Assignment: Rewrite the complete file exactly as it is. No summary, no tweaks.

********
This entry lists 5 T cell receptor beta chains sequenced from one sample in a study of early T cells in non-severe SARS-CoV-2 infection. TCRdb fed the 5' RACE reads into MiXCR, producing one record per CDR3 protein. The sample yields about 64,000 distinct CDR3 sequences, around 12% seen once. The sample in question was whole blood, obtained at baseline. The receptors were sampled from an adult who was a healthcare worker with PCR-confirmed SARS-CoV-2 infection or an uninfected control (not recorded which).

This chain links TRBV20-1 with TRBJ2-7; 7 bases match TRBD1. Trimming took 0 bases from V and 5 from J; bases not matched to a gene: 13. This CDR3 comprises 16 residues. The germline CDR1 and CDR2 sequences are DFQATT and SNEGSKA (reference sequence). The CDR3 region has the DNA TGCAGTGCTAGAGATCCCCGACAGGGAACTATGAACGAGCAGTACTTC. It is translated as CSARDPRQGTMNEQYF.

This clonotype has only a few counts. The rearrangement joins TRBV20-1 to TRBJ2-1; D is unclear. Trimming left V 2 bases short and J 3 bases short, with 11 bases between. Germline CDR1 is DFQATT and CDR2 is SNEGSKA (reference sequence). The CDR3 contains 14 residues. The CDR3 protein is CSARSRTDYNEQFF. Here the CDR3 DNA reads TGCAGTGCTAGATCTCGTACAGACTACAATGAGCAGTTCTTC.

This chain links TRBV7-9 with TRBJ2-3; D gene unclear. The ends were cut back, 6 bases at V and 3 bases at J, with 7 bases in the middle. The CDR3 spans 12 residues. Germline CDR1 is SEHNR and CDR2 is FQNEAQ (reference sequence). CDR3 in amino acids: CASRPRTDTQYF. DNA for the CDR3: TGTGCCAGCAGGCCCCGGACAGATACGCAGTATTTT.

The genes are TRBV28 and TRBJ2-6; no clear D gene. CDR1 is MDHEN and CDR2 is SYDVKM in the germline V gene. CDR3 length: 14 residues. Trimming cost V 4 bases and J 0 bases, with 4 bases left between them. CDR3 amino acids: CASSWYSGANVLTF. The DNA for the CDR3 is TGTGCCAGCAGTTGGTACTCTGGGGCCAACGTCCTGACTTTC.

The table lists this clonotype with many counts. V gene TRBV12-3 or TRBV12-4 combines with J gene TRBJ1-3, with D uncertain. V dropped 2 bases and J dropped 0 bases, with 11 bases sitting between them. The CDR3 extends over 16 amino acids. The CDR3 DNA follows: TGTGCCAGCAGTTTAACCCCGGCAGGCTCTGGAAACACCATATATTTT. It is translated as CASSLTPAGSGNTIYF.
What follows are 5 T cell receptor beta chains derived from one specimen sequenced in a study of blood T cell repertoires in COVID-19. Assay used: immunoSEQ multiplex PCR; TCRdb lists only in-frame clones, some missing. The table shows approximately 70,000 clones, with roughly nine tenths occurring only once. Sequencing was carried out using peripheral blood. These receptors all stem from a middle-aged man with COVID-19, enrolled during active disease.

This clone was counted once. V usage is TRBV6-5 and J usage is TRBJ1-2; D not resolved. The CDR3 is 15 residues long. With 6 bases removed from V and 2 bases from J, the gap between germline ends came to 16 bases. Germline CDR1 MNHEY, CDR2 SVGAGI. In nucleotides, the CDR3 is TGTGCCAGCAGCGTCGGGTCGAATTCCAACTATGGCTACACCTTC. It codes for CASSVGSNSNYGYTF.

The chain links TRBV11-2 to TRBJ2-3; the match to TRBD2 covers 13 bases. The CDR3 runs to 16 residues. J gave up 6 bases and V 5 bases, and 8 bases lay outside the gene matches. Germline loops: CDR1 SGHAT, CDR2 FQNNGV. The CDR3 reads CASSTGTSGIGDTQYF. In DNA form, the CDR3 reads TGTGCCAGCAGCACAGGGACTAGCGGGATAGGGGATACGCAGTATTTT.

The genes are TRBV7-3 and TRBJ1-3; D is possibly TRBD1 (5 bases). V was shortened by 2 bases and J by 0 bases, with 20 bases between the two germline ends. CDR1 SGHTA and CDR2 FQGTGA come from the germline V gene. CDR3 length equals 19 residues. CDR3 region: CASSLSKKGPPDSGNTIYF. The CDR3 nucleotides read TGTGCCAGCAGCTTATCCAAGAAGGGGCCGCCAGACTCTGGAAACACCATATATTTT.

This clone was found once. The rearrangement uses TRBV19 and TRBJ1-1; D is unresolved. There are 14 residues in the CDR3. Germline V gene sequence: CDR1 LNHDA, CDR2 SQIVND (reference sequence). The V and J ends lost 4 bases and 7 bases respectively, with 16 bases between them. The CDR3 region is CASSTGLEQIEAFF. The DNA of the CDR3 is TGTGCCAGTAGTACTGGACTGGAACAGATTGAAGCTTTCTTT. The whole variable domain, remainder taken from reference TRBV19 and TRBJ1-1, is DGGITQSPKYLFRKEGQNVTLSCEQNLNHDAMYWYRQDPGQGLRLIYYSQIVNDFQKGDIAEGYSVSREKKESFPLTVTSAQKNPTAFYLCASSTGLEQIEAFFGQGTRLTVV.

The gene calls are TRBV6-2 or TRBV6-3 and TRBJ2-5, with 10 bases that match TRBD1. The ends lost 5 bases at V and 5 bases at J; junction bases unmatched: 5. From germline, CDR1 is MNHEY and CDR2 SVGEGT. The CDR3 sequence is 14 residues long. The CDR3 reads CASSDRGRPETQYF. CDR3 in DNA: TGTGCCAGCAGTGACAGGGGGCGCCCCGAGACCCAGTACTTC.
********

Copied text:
This entry lists 5 T cell receptor beta chains sequenced from one sample in a study of early T cells in non-severe SARS-CoV-2 infection. TCRdb fed the 5' RACE reads into MiXCR, producing one record per CDR3 protein. The sample yields about 64,000 distinct CDR3 sequences, around 12% seen once. The sample in question was whole blood, obtained at baseline. The receptors were sampled from an adult who was a healthcare worker with PCR-confirmed SARS-CoV-2 infection or an uninfected control (not recorded which).

This chain links TRBV20-1 with TRBJ2-7; 7 bases match TRBD1. Trimming took 0 bases from V and 5 from J; bases not matched to a gene: 13. This CDR3 comprises 16 residues. The germline CDR1 and CDR2 sequences are DFQATT and SNEGSKA (reference sequence). The CDR3 region has the DNA TGCAGTGCTAGAGATCCCCGACAGGGAACTATGAACGAGCAGTACTTC. It is translated as CSARDPRQGTMNEQYF.

This clonotype has only a few counts. The rearrangement joins TRBV20-1 to TRBJ2-1; D is unclear. Trimming left V 2 bases short and J 3 bases short, with 11 bases between. Germline CDR1 is DFQATT and CDR2 is SNEGSKA (reference sequence). The CDR3 contains 14 residues. The CDR3 protein is CSARSRTDYNEQFF. Here the CDR3 DNA reads TGCAGTGCTAGATCTCGTACAGACTACAATGAGCAGTTCTTC.

This chain links TRBV7-9 with TRBJ2-3; D gene unclear. The ends were cut back, 6 bases at V and 3 bases at J, with 7 bases in the middle. The CDR3 spans 12 residues. Germline CDR1 is SEHNR and CDR2 is FQNEAQ (reference sequence). CDR3 in amino acids: CASRPRTDTQYF. DNA for the CDR3: TGTGCCAGCAGGCCCCGGACAGATACGCAGTATTTT.

The genes are TRBV28 and TRBJ2-6; no clear D gene. CDR1 is MDHEN and CDR2 is SYDVKM in the germline V gene. CDR3 length: 14 residues. Trimming cost V 4 bases and J 0 bases, with 4 bases left between them. CDR3 amino acids: CASSWYSGANVLTF. The DNA for the CDR3 is TGTGCCAGCAGTTGGTACTCTGGGGCCAACGTCCTGACTTTC.

The table lists this clonotype with many counts. V gene TRBV12-3 or TRBV12-4 combines with J gene TRBJ1-3, with D uncertain. V dropped 2 bases and J dropped 0 bases, with 11 bases sitting between them. The CDR3 extends over 16 amino acids. The CDR3 DNA follows: TGTGCCAGCAGTTTAACCCCGGCAGGCTCTGGAAACACCATATATTTT. It is translated as CASSLTPAGSGNTIYF.
What follows are 5 T cell receptor beta chains derived from one specimen sequenced in a study of blood T cell repertoires in COVID-19. Assay used: immunoSEQ multiplex PCR; TCRdb lists only in-frame clones, some missing. The table shows approximately 70,000 clones, with roughly nine tenths occurring only once. Sequencing was carried out using peripheral blood. These receptors all stem from a middle-aged man with COVID-19, enrolled during active disease.

This clone was counted once. V usage is TRBV6-5 and J usage is TRBJ1-2; D not resolved. The CDR3 is 15 residues long. With 6 bases removed from V and 2 bases from J, the gap between germline ends came to 16 bases. Germline CDR1 MNHEY, CDR2 SVGAGI. In nucleotides, the CDR3 is TGTGCCAGCAGCGTCGGGTCGAATTCCAACTATGGCTACACCTTC. It codes for CASSVGSNSNYGYTF.

The chain links TRBV11-2 to TRBJ2-3; the match to TRBD2 covers 13 bases. The CDR3 runs to 16 residues. J gave up 6 bases and V 5 bases, and 8 bases lay outside the gene matches. Germline loops: CDR1 SGHAT, CDR2 FQNNGV. The CDR3 reads CASSTGTSGIGDTQYF. In DNA form, the CDR3 reads TGTGCCAGCAGCACAGGGACTAGCGGGATAGGGGATACGCAGTATTTT.

The genes are TRBV7-3 and TRBJ1-3; D is possibly TRBD1 (5 bases). V was shortened by 2 bases and J by 0 bases, with 20 bases between the two germline ends. CDR1 SGHTA and CDR2 FQGTGA come from the germline V gene. CDR3 length equals 19 residues. CDR3 region: CASSLSKKGPPDSGNTIYF. The CDR3 nucleotides read TGTGCCAGCAGCTTATCCAAGAAGGGGCCGCCAGACTCTGGAAACACCATATATTTT.

This clone was found once. The rearrangement uses TRBV19 and TRBJ1-1; D is unresolved. There are 14 residues in the CDR3. Germline V gene sequence: CDR1 LNHDA, CDR2 SQIVND (reference sequence). The V and J ends lost 4 bases and 7 bases respectively, with 16 bases between them. The CDR3 region is CASSTGLEQIEAFF. The DNA of the CDR3 is TGTGCCAGTAGTACTGGACTGGAACAGATTGAAGCTTTCTTT. The whole variable domain, remainder taken from reference TRBV19 and TRBJ1-1, is DGGITQSPKYLFRKEGQNVTLSCEQNLNHDAMYWYRQDPGQGLRLIYYSQIVNDFQKGDIAEGYSVSREKKESFPLTVTSAQKNPTAFYLCASSTGLEQIEAFFGQGTRLTVV.

The gene calls are TRBV6-2 or TRBV6-3 and TRBJ2-5, with 10 bases that match TRBD1. The ends lost 5 bases at V and 5 bases at J; junction bases unmatched: 5. From germline, CDR1 is MNHEY and CDR2 SVGEGT. The CDR3 sequence is 14 residues long. The CDR3 reads CASSDRGRPETQYF. CDR3 in DNA: TGTGCCAGCAGTGACAGGGGGCGCCCCGAGACCCAGTACTTC.